We measure time in an annual cycle. Just as there is the calendar year, the school year – so the church has its own year. This runs from the First Sunday of Advent (usually in late November), through to the Solemnity of Christ the King. As shown on the diagram this includes the seasons based around the three great feasts of the Church – Christmas, Easter and Pentecost as well as two periods of Ordinary Time. Because Easter is a movable feast – it falls on the first weekend after the first full moon after the first day of spring - the start (Ash Wednesday) and the end (Pentecost Sunday) do change from year to year. Included within this are all the feasts and saints’ days that make up a complete cycle. There may be thirty-three or thirty four weeks in Ordinary Time.
Running alongside this are two longer cycles based on the readings proclaimed during the Mass. The longer is a three year cycle based on the Sunday readings: year A being devoted to St. Matthew’s Gospel, year B to St. Mark’s and year C to St. Luke’s. Although St. John does not have a year to himself, his Gospel is widely used throughout all three years, especially around Easter time.
The other cycle runs over two years, known as Year 1 and Year 2, and concerns the readings proclaimed at the weekday Masses. The Gospels of Sts. Matthew, Mark and Luke are proclaimed extensively during each of the years preceded by a reading from either the Old or the New Testament, a Responsorial Psalm and Gospel Acclamation.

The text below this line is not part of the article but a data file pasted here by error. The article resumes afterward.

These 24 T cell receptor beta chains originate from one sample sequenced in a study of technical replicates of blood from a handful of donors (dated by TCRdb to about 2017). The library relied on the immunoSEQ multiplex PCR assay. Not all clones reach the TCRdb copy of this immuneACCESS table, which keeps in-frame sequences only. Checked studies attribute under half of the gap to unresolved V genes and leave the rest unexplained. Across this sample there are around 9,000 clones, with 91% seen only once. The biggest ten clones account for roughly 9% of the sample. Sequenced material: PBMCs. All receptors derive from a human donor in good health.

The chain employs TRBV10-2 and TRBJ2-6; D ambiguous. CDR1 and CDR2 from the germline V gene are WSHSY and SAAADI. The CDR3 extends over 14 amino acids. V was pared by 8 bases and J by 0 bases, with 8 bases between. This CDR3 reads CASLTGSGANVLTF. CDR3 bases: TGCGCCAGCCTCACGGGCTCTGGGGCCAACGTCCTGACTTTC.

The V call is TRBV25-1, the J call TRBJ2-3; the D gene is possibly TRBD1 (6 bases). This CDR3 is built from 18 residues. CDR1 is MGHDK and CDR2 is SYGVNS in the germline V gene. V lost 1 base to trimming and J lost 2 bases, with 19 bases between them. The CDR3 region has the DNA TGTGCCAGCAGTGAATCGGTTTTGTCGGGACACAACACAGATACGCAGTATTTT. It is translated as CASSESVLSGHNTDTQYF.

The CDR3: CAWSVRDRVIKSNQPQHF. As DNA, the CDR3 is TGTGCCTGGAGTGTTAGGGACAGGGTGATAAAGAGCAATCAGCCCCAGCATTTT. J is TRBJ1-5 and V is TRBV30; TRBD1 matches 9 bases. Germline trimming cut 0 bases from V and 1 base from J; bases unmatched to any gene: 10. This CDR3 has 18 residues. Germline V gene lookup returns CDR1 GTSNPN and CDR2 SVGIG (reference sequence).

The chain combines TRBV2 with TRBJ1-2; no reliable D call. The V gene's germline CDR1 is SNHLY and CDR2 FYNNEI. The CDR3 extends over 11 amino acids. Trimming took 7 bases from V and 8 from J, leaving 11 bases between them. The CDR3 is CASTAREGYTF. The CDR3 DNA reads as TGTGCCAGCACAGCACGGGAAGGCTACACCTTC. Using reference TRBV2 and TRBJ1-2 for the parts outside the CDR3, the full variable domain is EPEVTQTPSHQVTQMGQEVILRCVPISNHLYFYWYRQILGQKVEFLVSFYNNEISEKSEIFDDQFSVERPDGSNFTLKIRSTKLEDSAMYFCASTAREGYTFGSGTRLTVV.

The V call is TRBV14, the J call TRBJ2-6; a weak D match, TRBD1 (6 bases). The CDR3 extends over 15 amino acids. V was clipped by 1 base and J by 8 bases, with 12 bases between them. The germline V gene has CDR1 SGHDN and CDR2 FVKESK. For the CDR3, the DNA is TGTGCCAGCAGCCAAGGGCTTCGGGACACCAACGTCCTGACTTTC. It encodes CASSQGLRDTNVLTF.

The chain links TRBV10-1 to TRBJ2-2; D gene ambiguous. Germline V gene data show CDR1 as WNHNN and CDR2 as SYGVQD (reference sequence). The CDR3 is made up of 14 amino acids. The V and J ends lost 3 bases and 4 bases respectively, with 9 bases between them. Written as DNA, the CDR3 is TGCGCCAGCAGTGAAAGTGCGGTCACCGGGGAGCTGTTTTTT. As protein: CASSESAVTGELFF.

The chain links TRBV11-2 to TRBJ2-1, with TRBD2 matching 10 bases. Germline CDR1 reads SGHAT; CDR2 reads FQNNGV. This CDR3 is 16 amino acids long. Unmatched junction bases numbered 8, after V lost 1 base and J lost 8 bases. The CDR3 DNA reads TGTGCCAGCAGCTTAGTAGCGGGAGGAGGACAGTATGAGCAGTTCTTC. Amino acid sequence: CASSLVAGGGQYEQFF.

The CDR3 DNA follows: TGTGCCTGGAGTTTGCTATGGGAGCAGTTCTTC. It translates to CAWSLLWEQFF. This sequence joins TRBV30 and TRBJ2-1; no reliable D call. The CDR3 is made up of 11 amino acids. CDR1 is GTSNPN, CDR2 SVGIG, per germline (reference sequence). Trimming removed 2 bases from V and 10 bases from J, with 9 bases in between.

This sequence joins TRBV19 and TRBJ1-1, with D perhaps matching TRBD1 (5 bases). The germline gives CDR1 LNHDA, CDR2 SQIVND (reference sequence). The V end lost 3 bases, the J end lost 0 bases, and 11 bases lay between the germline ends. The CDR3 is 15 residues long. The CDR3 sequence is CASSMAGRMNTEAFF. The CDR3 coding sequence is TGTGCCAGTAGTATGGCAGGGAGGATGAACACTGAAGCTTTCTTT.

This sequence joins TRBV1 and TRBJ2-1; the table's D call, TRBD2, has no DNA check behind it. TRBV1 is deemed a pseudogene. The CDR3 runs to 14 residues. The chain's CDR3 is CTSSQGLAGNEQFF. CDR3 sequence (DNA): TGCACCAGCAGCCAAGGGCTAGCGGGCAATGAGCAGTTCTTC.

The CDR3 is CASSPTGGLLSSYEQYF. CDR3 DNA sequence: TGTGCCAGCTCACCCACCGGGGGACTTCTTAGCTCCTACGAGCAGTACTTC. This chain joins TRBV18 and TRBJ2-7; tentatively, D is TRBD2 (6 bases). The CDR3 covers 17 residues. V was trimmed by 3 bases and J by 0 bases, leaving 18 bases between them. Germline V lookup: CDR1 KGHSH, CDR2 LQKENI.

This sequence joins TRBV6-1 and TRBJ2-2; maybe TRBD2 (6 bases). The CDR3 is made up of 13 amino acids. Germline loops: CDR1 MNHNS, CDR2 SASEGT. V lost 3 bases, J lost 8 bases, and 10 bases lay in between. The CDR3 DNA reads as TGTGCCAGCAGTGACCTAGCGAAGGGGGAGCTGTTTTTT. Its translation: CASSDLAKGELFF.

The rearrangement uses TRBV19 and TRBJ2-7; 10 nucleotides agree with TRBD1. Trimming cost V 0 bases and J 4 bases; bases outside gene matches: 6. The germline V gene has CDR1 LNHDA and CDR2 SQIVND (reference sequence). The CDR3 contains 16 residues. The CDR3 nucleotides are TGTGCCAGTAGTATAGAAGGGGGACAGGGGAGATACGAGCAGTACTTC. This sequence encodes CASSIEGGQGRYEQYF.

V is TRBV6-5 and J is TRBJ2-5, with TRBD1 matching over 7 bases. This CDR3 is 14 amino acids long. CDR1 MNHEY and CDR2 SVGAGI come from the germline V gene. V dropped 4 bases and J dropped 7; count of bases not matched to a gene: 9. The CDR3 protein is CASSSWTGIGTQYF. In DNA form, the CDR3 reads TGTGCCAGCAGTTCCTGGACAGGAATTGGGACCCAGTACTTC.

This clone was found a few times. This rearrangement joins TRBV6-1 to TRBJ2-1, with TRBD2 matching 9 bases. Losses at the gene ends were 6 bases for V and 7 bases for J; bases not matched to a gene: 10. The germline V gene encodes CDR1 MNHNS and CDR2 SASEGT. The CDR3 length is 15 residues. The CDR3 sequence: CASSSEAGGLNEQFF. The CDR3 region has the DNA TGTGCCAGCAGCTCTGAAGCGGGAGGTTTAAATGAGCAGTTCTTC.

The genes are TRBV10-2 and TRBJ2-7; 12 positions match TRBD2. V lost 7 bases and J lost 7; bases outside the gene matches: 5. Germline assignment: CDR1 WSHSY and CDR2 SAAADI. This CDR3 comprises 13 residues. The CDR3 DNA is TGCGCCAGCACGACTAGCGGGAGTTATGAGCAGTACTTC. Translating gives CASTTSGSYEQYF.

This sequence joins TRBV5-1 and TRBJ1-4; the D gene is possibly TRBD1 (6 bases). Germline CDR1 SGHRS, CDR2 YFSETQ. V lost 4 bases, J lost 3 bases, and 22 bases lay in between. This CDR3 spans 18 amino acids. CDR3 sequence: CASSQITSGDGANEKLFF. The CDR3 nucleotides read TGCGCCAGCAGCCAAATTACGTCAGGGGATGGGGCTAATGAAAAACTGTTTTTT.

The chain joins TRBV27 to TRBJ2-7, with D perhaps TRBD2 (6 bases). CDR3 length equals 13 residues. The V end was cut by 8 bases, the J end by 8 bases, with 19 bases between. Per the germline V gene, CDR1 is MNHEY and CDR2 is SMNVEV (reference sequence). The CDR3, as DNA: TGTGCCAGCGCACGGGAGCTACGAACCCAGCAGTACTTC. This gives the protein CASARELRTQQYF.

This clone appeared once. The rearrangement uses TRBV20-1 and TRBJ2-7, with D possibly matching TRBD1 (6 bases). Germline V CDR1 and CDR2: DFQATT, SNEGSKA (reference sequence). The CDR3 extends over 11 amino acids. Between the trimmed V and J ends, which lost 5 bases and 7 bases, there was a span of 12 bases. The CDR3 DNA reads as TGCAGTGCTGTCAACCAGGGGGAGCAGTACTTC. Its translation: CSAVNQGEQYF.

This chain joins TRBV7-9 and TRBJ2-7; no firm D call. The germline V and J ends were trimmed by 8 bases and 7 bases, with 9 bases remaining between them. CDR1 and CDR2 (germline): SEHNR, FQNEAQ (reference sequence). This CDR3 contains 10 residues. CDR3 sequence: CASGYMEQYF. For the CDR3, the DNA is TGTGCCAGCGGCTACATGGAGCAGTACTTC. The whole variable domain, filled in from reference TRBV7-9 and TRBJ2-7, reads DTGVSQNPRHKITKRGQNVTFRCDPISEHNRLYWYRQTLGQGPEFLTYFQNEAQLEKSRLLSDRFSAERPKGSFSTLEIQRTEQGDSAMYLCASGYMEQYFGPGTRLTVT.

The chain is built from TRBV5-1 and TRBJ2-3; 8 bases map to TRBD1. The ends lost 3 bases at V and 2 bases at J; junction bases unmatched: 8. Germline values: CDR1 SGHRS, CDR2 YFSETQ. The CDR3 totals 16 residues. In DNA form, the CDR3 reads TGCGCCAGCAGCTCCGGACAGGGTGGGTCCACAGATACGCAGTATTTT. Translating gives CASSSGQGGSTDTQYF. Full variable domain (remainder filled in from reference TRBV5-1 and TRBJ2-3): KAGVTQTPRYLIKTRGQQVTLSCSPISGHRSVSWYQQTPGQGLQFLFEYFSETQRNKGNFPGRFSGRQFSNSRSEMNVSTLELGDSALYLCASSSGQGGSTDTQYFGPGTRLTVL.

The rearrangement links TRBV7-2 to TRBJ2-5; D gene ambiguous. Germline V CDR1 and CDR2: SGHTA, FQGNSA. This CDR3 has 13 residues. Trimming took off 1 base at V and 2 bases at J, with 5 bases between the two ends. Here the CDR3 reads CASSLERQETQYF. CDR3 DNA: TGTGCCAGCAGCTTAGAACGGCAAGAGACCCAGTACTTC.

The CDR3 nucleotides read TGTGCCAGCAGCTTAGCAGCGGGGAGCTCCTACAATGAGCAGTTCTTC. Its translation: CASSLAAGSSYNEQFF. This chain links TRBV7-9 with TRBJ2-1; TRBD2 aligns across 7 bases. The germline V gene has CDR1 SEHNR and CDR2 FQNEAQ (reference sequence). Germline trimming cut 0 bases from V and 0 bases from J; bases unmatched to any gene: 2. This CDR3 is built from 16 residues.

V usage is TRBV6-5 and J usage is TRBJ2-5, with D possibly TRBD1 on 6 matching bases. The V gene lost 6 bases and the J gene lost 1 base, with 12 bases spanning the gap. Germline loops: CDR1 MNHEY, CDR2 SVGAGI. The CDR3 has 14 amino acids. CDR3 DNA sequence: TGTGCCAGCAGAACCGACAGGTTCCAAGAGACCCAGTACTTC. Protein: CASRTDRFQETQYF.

Seen from one perspective, the liturgical year mirrors the salvation history of humanity. The world was created and waited for Jesus (Advent), the period covered by the Old Testament. Jesus was born (Christmas) lived, taught and healed (Ordinary Time and Lent), entered into Jerusalem (Palm Sunday), celebrated the Last Supper, was arrested, tried and crucified (Holy Thursday and Good Friday), rose from the dead on the third day (Holy Saturday, Easter Sunday). He ascended into heaven (Ascension Day), sent the Holy Spirit (Pentecost – the Church is born) and now we wait (Ordinary Time) for Christ’s second coming in glory at the end of time (Christ the King).